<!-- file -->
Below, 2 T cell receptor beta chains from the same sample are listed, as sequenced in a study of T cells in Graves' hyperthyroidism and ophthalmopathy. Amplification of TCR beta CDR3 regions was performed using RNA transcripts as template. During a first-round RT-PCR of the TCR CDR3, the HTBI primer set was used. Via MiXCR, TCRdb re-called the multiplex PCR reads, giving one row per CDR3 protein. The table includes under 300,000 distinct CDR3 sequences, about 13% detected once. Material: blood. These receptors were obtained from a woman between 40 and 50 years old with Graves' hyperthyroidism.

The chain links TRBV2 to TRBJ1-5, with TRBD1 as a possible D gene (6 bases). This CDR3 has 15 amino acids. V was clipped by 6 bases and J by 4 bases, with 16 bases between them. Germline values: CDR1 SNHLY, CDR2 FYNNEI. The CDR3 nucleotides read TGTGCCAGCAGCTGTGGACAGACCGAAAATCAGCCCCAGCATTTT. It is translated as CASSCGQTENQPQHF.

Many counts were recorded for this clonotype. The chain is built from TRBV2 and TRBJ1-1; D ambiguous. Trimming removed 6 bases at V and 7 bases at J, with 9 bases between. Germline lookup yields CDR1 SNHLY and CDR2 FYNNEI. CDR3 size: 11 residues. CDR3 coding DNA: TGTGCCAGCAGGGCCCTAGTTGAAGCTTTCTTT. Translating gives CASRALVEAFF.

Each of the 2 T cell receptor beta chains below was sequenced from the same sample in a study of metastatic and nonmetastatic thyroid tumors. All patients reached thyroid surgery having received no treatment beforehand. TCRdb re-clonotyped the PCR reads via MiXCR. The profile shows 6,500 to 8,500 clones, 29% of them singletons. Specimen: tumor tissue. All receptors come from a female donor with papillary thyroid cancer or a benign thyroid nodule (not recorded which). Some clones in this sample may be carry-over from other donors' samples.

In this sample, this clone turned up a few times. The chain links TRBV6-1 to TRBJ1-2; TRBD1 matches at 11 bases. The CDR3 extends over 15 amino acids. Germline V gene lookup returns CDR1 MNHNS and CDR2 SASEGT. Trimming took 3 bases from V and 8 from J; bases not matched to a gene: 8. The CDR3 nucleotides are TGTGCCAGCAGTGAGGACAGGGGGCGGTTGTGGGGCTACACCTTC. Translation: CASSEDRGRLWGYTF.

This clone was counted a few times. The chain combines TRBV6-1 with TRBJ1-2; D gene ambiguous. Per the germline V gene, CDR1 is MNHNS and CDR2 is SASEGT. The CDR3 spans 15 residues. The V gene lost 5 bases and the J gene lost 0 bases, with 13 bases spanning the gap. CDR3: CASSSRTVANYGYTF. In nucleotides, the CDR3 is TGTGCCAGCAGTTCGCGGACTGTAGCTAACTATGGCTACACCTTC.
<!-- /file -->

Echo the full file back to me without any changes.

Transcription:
Below, 2 T cell receptor beta chains from the same sample are listed, as sequenced in a study of T cells in Graves' hyperthyroidism and ophthalmopathy. Amplification of TCR beta CDR3 regions was performed using RNA transcripts as template. During a first-round RT-PCR of the TCR CDR3, the HTBI primer set was used. Via MiXCR, TCRdb re-called the multiplex PCR reads, giving one row per CDR3 protein. The table includes under 300,000 distinct CDR3 sequences, about 13% detected once. Material: blood. These receptors were obtained from a woman between 40 and 50 years old with Graves' hyperthyroidism.

The chain links TRBV2 to TRBJ1-5, with TRBD1 as a possible D gene (6 bases). This CDR3 has 15 amino acids. V was clipped by 6 bases and J by 4 bases, with 16 bases between them. Germline values: CDR1 SNHLY, CDR2 FYNNEI. The CDR3 nucleotides read TGTGCCAGCAGCTGTGGACAGACCGAAAATCAGCCCCAGCATTTT. It is translated as CASSCGQTENQPQHF.

Many counts were recorded for this clonotype. The chain is built from TRBV2 and TRBJ1-1; D ambiguous. Trimming removed 6 bases at V and 7 bases at J, with 9 bases between. Germline lookup yields CDR1 SNHLY and CDR2 FYNNEI. CDR3 size: 11 residues. CDR3 coding DNA: TGTGCCAGCAGGGCCCTAGTTGAAGCTTTCTTT. Translating gives CASRALVEAFF.

Each of the 2 T cell receptor beta chains below was sequenced from the same sample in a study of metastatic and nonmetastatic thyroid tumors. All patients reached thyroid surgery having received no treatment beforehand. TCRdb re-clonotyped the PCR reads via MiXCR. The profile shows 6,500 to 8,500 clones, 29% of them singletons. Specimen: tumor tissue. All receptors come from a female donor with papillary thyroid cancer or a benign thyroid nodule (not recorded which). Some clones in this sample may be carry-over from other donors' samples.

In this sample, this clone turned up a few times. The chain links TRBV6-1 to TRBJ1-2; TRBD1 matches at 11 bases. The CDR3 extends over 15 amino acids. Germline V gene lookup returns CDR1 MNHNS and CDR2 SASEGT. Trimming took 3 bases from V and 8 from J; bases not matched to a gene: 8. The CDR3 nucleotides are TGTGCCAGCAGTGAGGACAGGGGGCGGTTGTGGGGCTACACCTTC. Translation: CASSEDRGRLWGYTF.

This clone was counted a few times. The chain combines TRBV6-1 with TRBJ1-2; D gene ambiguous. Per the germline V gene, CDR1 is MNHNS and CDR2 is SASEGT. The CDR3 spans 15 residues. The V gene lost 5 bases and the J gene lost 0 bases, with 13 bases spanning the gap. CDR3: CASSSRTVANYGYTF. In nucleotides, the CDR3 is TGTGCCAGCAGTTCGCGGACTGTAGCTAACTATGGCTACACCTTC.